Tuesday, October 25, 2005

Basic Structures

There are 4 basic structures that handle everything in a repository.

1. Physical

2. Classification

3. Logical

4. Users/Groups/Roles

We have the folder structure where we could follow the way the organization is structured to implement it. Then we have a classification structure which provides us with a way to customize the various types of files we use. A quick example: In legal documents you handle much of the bulk using MS word format. So only classifying by the type of office file would not give us any meaningful benefit as in this case mostly all are of the same type. We need to create types based on the documents themselves, like contracts, letters, approvals, etc; each type can define the retention period and a set of rules the owner requires like for example which medium you want it stored, or how long should it be kept in active mode before sending it to archival, etc. Custom fields can be added to a type so that sorting and searching can be more powerful and flexible at the same time. The folder view should allow you to view not only its contents, but any classification type defined in the objects it contains. This provides you with a mechanism of displaying each node differently depending on its contents. Music and math files should be displayed differently.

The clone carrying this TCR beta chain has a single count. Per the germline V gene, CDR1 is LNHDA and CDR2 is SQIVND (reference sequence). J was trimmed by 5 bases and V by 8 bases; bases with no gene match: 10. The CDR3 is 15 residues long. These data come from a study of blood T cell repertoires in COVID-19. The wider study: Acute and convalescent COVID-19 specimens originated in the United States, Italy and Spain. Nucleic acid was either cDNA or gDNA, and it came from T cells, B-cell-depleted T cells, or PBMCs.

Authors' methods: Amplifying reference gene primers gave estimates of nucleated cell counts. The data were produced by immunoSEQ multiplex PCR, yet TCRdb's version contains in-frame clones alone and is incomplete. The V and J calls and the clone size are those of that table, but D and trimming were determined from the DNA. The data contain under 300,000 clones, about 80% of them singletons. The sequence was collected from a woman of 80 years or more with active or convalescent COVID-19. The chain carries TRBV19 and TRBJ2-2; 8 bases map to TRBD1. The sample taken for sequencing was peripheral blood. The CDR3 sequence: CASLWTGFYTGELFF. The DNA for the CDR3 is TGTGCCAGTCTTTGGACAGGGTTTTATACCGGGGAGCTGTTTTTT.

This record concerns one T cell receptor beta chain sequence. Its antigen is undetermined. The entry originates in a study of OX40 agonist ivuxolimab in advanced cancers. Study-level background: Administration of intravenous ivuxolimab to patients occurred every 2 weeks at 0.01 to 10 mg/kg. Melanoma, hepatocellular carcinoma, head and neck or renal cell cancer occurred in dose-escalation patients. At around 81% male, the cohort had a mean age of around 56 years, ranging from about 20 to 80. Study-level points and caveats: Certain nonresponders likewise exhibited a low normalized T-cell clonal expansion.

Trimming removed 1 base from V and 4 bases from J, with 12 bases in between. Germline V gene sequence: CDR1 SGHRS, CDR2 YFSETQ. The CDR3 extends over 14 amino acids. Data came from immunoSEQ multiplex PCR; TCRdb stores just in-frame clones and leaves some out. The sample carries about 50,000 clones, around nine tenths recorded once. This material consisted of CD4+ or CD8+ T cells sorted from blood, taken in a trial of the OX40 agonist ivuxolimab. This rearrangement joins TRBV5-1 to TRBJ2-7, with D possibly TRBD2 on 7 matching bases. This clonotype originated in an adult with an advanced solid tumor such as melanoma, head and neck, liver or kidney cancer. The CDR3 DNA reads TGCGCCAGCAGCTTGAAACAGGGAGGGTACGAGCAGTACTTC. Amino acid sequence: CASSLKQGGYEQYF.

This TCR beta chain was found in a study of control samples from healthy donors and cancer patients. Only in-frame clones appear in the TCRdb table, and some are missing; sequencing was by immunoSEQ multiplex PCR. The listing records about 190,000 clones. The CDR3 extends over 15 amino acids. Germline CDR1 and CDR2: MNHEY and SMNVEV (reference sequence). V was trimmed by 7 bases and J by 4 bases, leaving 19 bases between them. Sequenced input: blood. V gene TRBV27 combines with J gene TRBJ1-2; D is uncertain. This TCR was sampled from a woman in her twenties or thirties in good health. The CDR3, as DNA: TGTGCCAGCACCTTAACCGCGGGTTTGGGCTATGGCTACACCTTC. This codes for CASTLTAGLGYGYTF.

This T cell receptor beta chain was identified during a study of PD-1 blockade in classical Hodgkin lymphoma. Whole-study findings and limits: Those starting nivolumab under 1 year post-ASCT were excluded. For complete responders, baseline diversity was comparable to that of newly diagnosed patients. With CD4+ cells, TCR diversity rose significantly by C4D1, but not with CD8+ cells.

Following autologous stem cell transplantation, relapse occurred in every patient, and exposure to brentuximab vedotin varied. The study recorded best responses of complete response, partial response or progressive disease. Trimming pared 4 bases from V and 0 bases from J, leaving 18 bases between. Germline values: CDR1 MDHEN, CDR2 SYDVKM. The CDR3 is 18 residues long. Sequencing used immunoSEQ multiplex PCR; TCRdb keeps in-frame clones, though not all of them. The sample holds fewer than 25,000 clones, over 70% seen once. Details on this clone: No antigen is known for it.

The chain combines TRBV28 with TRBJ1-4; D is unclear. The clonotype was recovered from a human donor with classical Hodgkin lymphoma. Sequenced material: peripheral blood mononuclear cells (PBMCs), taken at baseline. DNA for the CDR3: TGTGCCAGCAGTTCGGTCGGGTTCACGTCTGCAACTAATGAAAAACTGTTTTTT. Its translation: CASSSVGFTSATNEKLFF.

The logical structure is targeted more to the “How do I do this” type of question. It does not reflect the groups in the organization but the most important tasks needed to be performed by teams of people. Examples: How do we buy something? What is the process of acquiring insurance? How do we close a deal legally? How do we ask for services? Who is the expert in IT and databases? All of these questions can be put together in a simple structure to help others find their way without getting into the intricacy and complexity businesses create.

The way I’ve been learning how the last structure should work follows a simple rule. Things should be guided by the role more than the name of the person. So this is what it will look like:




Groups should have a setting where it tells the system not to go in to big loops by looking down more than 2 levels. What that means is that we can create groups of groups, and they can fall into a deadlock, so by creating a group which is clearly marked as a group only, then the system know where to stop looking for permissions (More on this later). Then roles should define the name, any rules applicable, and especially who is your proxy or backup. The major benefit about this method is that we can have the organization chart embedded into the system nicely, so processes can be created more easily based on groups and roles.


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